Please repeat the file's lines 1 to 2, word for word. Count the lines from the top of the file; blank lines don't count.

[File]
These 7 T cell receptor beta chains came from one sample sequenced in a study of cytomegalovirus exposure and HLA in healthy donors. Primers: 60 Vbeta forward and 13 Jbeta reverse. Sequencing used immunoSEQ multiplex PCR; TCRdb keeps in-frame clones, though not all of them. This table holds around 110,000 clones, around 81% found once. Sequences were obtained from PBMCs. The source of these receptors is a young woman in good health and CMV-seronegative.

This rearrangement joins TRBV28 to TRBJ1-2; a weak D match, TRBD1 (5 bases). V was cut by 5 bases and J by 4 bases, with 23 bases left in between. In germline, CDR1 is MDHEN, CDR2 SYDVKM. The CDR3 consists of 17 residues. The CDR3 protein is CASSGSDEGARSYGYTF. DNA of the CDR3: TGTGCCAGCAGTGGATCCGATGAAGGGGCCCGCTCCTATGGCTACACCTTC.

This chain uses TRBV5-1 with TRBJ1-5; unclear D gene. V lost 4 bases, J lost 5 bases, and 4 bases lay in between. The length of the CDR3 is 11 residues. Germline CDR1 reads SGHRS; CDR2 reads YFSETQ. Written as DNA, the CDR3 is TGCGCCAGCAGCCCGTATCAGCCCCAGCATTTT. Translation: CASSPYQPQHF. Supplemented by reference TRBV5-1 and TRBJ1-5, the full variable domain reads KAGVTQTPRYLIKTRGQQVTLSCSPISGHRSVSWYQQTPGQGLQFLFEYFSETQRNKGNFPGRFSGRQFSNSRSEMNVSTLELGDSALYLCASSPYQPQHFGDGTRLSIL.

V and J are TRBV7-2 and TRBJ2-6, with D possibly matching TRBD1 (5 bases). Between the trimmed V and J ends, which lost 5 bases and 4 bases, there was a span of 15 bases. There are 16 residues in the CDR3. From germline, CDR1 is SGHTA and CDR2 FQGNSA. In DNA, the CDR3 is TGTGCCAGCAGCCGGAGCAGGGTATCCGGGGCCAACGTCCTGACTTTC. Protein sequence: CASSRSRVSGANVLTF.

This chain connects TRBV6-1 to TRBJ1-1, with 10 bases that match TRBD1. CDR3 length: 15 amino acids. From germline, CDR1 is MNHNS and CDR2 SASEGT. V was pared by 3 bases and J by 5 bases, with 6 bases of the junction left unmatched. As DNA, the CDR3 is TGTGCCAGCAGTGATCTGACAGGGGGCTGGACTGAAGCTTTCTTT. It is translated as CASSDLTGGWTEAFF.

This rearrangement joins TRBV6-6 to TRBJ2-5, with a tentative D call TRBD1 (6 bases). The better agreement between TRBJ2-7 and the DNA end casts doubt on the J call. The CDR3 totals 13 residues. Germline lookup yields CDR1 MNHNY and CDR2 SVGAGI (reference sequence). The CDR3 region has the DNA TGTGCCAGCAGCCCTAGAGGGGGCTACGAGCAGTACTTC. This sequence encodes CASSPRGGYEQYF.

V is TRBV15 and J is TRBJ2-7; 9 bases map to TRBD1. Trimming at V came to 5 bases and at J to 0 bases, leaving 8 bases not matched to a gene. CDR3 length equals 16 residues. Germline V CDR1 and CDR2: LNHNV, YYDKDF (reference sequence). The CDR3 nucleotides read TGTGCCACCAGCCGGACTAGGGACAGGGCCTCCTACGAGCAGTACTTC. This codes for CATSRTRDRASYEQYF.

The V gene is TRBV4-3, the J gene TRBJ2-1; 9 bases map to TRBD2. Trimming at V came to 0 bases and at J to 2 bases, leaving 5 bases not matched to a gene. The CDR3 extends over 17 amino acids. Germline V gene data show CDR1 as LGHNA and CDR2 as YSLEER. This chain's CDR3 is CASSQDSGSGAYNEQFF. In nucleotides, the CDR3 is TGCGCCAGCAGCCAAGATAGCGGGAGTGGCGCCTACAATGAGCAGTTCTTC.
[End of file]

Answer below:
These 7 T cell receptor beta chains came from one sample sequenced in a study of cytomegalovirus exposure and HLA in healthy donors. Primers: 60 Vbeta forward and 13 Jbeta reverse. Sequencing used immunoSEQ multiplex PCR; TCRdb keeps in-frame clones, though not all of them. This table holds around 110,000 clones, around 81% found once. Sequences were obtained from PBMCs. The source of these receptors is a young woman in good health and CMV-seronegative.

This rearrangement joins TRBV28 to TRBJ1-2; a weak D match, TRBD1 (5 bases). V was cut by 5 bases and J by 4 bases, with 23 bases left in between. In germline, CDR1 is MDHEN, CDR2 SYDVKM. The CDR3 consists of 17 residues. The CDR3 protein is CASSGSDEGARSYGYTF. DNA of the CDR3: TGTGCCAGCAGTGGATCCGATGAAGGGGCCCGCTCCTATGGCTACACCTTC.